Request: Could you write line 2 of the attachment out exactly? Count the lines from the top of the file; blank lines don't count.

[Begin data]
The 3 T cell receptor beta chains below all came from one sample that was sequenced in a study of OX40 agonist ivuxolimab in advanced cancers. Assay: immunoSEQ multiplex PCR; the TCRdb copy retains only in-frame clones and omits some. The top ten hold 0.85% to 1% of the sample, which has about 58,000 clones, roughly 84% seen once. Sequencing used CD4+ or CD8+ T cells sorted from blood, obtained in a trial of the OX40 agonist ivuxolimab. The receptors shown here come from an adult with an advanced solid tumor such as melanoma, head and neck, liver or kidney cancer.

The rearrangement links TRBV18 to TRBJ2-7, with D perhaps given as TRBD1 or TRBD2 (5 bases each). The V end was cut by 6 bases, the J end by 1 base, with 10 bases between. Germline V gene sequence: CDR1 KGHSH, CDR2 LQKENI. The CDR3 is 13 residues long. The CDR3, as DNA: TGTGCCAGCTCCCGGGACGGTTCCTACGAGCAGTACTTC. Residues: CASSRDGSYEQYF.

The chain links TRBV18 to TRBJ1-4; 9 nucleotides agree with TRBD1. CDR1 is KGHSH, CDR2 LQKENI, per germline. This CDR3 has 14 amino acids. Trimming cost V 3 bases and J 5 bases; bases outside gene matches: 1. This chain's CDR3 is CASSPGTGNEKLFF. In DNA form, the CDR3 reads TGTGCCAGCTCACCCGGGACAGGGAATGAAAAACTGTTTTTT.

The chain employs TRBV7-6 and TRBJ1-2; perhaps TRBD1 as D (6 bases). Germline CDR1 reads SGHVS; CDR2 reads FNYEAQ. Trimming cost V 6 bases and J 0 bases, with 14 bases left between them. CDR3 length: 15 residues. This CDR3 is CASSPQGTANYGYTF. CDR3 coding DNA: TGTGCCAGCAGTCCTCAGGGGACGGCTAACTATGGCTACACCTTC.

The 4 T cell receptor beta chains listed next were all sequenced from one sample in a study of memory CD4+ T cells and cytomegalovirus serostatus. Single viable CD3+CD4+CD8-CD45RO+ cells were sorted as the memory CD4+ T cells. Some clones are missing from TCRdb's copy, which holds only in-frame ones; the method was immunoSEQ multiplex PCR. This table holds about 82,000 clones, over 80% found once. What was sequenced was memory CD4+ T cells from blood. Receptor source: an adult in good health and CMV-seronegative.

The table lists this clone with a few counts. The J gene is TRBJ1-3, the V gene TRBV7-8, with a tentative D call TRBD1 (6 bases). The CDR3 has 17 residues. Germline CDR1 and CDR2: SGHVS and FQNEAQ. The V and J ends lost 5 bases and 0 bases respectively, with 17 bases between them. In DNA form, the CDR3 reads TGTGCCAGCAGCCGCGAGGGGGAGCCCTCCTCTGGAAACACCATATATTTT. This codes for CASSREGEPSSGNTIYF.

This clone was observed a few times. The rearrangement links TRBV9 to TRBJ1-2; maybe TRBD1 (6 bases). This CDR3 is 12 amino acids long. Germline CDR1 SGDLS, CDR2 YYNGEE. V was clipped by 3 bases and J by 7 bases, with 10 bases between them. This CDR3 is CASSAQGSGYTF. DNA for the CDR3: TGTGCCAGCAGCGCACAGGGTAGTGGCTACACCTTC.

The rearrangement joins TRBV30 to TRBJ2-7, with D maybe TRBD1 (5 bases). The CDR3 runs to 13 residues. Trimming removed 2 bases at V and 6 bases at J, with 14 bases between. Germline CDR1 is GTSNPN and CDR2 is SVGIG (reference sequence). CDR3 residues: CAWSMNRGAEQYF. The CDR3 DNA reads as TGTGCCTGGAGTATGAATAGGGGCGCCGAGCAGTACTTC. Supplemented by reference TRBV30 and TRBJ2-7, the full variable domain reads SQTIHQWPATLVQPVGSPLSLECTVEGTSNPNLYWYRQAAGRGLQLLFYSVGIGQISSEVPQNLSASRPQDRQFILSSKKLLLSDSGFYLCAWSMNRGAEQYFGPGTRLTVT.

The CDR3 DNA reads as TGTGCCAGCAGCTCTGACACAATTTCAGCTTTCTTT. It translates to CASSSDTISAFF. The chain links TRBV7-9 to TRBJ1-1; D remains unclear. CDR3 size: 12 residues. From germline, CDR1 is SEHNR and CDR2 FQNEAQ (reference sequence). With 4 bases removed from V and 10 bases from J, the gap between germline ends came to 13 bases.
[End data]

The rearrangement links TRBV18 to TRBJ2-7, with D perhaps given as TRBD1 or TRBD2 (5 bases each). The V end was cut by 6 bases, the J end by 1 base, with 10 bases between. Germline V gene sequence: CDR1 KGHSH, CDR2 LQKENI. The CDR3 is 13 residues long. The CDR3, as DNA: TGTGCCAGCTCCCGGGACGGTTCCTACGAGCAGTACTTC. Residues: CASSRDGSYEQYF.